Tories stepped up their attacks on Theresa May as she sought to win support for her Brexit deal.
Mrs May faced mounting pressure from her own party to quit or face being ousted, but the Prime Minister insisted “I believe in what I’m doing”.
In a Commons statement she appeared to acknowledge that her premiership was drawing to a close, having already said she will set out a timetable for her departure after the crunch vote on her Withdrawal Agreement Bill (WAB).
“In time another prime minister will be standing at this despatch box,” she told MPs.
“But while I am here, I have a duty to be clear with the House about the facts.
“If we are going to deliver Brexit in this Parliament we are going to have to pass a Withdrawal Agreement Bill.
“And we will not do so without holding votes on the issues that have divided us the most – that includes votes on customs arrangements and on a second referendum.”
The prospect of a vote on whether to put the deal to a referendum has caused alarm within the Tory ranks.
Scottish Secretary David Mundell is among ministers with particular concerns because he fears the prospect of another referendum could be “exploited” by the SNP to call for a fresh independence vote.
In a visible sign that Mrs May’s authority is slipping away, Brexit-supporting colleagues in the so-called Pizza Club were absent for the start of Prime Minister’s Questions, with Cabinet ministers including Commons Leader Andrea Leadsom only appearing once the session was well under way.
The beleaguered Prime Minister also faces a fresh bid by backbenchers to eject her from Downing Street when the 1922 Committee meets.
Nigel Evans, who sits on the 1922’s executive, said he would be seeking a rule change to hold another confidence vote and the Prime Minister should “make way for fresh leadership without handcuffing her successor to a poisoned baton”.
Following the failed bid to oust her in 2018, under the existing rules Mrs May should be safe from another confidence motion until December.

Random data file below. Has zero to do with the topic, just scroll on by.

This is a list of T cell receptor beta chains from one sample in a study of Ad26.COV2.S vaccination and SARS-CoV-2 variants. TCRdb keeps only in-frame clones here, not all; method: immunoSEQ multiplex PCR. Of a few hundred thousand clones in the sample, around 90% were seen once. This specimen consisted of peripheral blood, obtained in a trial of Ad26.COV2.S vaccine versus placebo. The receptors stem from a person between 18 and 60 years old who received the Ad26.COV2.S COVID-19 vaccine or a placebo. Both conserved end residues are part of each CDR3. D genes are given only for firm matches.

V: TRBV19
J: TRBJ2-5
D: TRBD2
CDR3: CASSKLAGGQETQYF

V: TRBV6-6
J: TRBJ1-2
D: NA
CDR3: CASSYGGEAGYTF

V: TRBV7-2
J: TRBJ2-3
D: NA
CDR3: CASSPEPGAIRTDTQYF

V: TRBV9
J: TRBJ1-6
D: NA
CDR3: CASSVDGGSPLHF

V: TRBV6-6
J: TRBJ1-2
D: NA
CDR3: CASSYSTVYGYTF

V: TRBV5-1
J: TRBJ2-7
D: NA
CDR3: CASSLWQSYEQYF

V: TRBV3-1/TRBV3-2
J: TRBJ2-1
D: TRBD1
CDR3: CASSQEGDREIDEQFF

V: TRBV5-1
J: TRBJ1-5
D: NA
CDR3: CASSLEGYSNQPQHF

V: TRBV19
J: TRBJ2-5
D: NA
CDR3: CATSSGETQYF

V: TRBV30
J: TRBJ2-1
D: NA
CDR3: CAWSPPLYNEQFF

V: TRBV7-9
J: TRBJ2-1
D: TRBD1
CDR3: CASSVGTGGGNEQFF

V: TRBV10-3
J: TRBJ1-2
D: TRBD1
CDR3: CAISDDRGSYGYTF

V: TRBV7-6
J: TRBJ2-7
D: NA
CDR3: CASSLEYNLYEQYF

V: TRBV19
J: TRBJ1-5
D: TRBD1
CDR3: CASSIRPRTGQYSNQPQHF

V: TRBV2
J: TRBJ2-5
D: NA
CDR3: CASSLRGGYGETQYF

But European Research Group chairman Jacob Rees-Mogg suggested it would be “more dignified and more elegant” if Mrs May followed the constitutional convention of quitting because she could not command a Commons majority rather than relying on an internal Tory rule change to depose her.
In the Commons, as Mrs May defended her deal in the face of hostility from all sides, arch-Brexiteer Mr Rees-Mogg asked “is she going through the motions or does she really believe in it?”
Mrs May replied: “I don’t think I would have been standing here at the despatch box and be in receipt of some of the comments that I’ve been in receipt of, from colleagues on my own side and across the House if I didn’t believe in what I was doing.”
The WAB would be published on Friday and Mrs May said backing it would help get the UK out of the EU by the end of July.
“We can bring an end to the months – years – of increasingly bitter argument and division that have both polarised and paralysed our politics,” she said.
“We can move on, move forwards, and get on with the jobs we were sent here to do, what we got into politics to do.
“That is what we can achieve if we support this new deal.
“Reject it, and all we have before us is division and deadlock.”
Labour leader Jeremy Corbyn said the Prime Minister’s offer was “little more than a repackaged version” of her three-times rejected deal.
He told her: “This Government is too weak, too divided to get this country out of the mess that they have created.”
Earlier, Cabinet minister Michael Gove refused to guarantee that the WAB would now go to the Commons for a vote as planned in the week beginning June 3.
Environment Secretary Mr Gove refused to commit to that timetable, telling BBC Radio 4’s Today: “We will reflect over the course of the next few days on how people look at the proposition that has been put forward.”
Culture Secretary Jeremy Wright also refused to give a “definitive” commitment to the timetable.
In the Commons, Mrs May said only that the Bill would return “after the Whitsun recess” – Parliament returns on June 4 following the break.
But a Downing Street spokesman insisted “our commitment to have the second reading of that Bill in that week remains”.
Downing Street acknowledged the “difficult task” of getting support for the WAB.
“The PM is focused on the job at hand,” a spokesman said.
“And what the last 24 hours or so have proved is that it’s a big one.”
In a sign of the Tory anger at the proposals, former cabinet minister Priti Patel said: “We are seeing the continual betrayal of the 17.4 million people who voted to leave and this will give succour to all those who want to defy democracy. ”
Theresa Villiers, another ex-Cabinet minister, said: “This deal is even worse than the last one.
“It has all the downsides of the original deal but it would also lock us even more firmly into the EU’s customs orbit. It is a betrayal and I will not vote for it. It would not deliver Brexit.”